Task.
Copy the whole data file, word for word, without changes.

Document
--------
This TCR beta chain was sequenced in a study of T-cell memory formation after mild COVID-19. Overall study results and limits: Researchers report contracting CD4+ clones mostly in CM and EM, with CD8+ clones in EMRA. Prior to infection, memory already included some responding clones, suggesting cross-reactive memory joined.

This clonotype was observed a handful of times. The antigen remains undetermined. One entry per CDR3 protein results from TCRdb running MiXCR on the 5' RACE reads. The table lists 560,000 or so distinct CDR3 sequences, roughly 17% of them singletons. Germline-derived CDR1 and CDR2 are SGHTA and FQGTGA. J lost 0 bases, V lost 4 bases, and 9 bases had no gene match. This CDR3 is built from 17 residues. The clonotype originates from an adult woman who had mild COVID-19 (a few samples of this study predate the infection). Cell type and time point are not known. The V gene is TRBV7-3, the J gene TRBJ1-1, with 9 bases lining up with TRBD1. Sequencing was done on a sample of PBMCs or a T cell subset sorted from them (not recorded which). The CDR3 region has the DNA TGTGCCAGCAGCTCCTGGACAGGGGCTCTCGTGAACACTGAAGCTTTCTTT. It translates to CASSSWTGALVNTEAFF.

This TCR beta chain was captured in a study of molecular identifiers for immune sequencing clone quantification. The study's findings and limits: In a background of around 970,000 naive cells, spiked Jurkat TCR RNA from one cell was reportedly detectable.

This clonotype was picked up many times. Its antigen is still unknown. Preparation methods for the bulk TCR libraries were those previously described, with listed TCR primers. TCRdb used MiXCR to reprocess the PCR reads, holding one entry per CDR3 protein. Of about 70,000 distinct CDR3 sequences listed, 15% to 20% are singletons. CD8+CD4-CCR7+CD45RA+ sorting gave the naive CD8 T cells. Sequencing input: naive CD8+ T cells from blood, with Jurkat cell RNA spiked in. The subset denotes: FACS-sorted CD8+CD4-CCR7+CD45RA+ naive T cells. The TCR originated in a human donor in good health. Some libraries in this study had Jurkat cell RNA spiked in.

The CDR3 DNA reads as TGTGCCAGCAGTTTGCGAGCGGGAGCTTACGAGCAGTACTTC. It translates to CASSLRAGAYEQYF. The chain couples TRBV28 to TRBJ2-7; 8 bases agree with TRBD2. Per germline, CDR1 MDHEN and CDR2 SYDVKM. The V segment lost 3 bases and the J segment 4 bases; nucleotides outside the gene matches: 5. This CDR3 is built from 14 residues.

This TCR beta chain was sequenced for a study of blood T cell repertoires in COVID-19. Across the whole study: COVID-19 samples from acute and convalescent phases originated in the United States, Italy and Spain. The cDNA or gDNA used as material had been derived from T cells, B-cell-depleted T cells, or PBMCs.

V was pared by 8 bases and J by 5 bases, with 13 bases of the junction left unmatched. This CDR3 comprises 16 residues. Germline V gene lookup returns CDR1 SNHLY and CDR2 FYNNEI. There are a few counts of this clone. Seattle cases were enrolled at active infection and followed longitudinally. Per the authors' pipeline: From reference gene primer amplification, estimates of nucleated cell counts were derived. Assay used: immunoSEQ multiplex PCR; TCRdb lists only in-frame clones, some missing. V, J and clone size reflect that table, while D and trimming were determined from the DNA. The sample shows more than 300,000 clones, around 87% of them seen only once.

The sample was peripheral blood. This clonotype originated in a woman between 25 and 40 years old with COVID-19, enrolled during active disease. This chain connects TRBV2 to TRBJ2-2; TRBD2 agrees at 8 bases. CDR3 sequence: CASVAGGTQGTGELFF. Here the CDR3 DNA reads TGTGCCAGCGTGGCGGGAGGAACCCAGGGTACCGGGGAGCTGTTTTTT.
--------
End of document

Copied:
This TCR beta chain was sequenced in a study of T-cell memory formation after mild COVID-19. Overall study results and limits: Researchers report contracting CD4+ clones mostly in CM and EM, with CD8+ clones in EMRA. Prior to infection, memory already included some responding clones, suggesting cross-reactive memory joined.

This clonotype was observed a handful of times. The antigen remains undetermined. One entry per CDR3 protein results from TCRdb running MiXCR on the 5' RACE reads. The table lists 560,000 or so distinct CDR3 sequences, roughly 17% of them singletons. Germline-derived CDR1 and CDR2 are SGHTA and FQGTGA. J lost 0 bases, V lost 4 bases, and 9 bases had no gene match. This CDR3 is built from 17 residues. The clonotype originates from an adult woman who had mild COVID-19 (a few samples of this study predate the infection). Cell type and time point are not known. The V gene is TRBV7-3, the J gene TRBJ1-1, with 9 bases lining up with TRBD1. Sequencing was done on a sample of PBMCs or a T cell subset sorted from them (not recorded which). The CDR3 region has the DNA TGTGCCAGCAGCTCCTGGACAGGGGCTCTCGTGAACACTGAAGCTTTCTTT. It translates to CASSSWTGALVNTEAFF.

This TCR beta chain was captured in a study of molecular identifiers for immune sequencing clone quantification. The study's findings and limits: In a background of around 970,000 naive cells, spiked Jurkat TCR RNA from one cell was reportedly detectable.

This clonotype was picked up many times. Its antigen is still unknown. Preparation methods for the bulk TCR libraries were those previously described, with listed TCR primers. TCRdb used MiXCR to reprocess the PCR reads, holding one entry per CDR3 protein. Of about 70,000 distinct CDR3 sequences listed, 15% to 20% are singletons. CD8+CD4-CCR7+CD45RA+ sorting gave the naive CD8 T cells. Sequencing input: naive CD8+ T cells from blood, with Jurkat cell RNA spiked in. The subset denotes: FACS-sorted CD8+CD4-CCR7+CD45RA+ naive T cells. The TCR originated in a human donor in good health. Some libraries in this study had Jurkat cell RNA spiked in.

The CDR3 DNA reads as TGTGCCAGCAGTTTGCGAGCGGGAGCTTACGAGCAGTACTTC. It translates to CASSLRAGAYEQYF. The chain couples TRBV28 to TRBJ2-7; 8 bases agree with TRBD2. Per germline, CDR1 MDHEN and CDR2 SYDVKM. The V segment lost 3 bases and the J segment 4 bases; nucleotides outside the gene matches: 5. This CDR3 is built from 14 residues.

This TCR beta chain was sequenced for a study of blood T cell repertoires in COVID-19. Across the whole study: COVID-19 samples from acute and convalescent phases originated in the United States, Italy and Spain. The cDNA or gDNA used as material had been derived from T cells, B-cell-depleted T cells, or PBMCs.

V was pared by 8 bases and J by 5 bases, with 13 bases of the junction left unmatched. This CDR3 comprises 16 residues. Germline V gene lookup returns CDR1 SNHLY and CDR2 FYNNEI. There are a few counts of this clone. Seattle cases were enrolled at active infection and followed longitudinally. Per the authors' pipeline: From reference gene primer amplification, estimates of nucleated cell counts were derived. Assay used: immunoSEQ multiplex PCR; TCRdb lists only in-frame clones, some missing. V, J and clone size reflect that table, while D and trimming were determined from the DNA. The sample shows more than 300,000 clones, around 87% of them seen only once.

The sample was peripheral blood. This clonotype originated in a woman between 25 and 40 years old with COVID-19, enrolled during active disease. This chain connects TRBV2 to TRBJ2-2; TRBD2 agrees at 8 bases. CDR3 sequence: CASVAGGTQGTGELFF. Here the CDR3 DNA reads TGTGCCAGCGTGGCGGGAGGAACCCAGGGTACCGGGGAGCTGTTTTTT.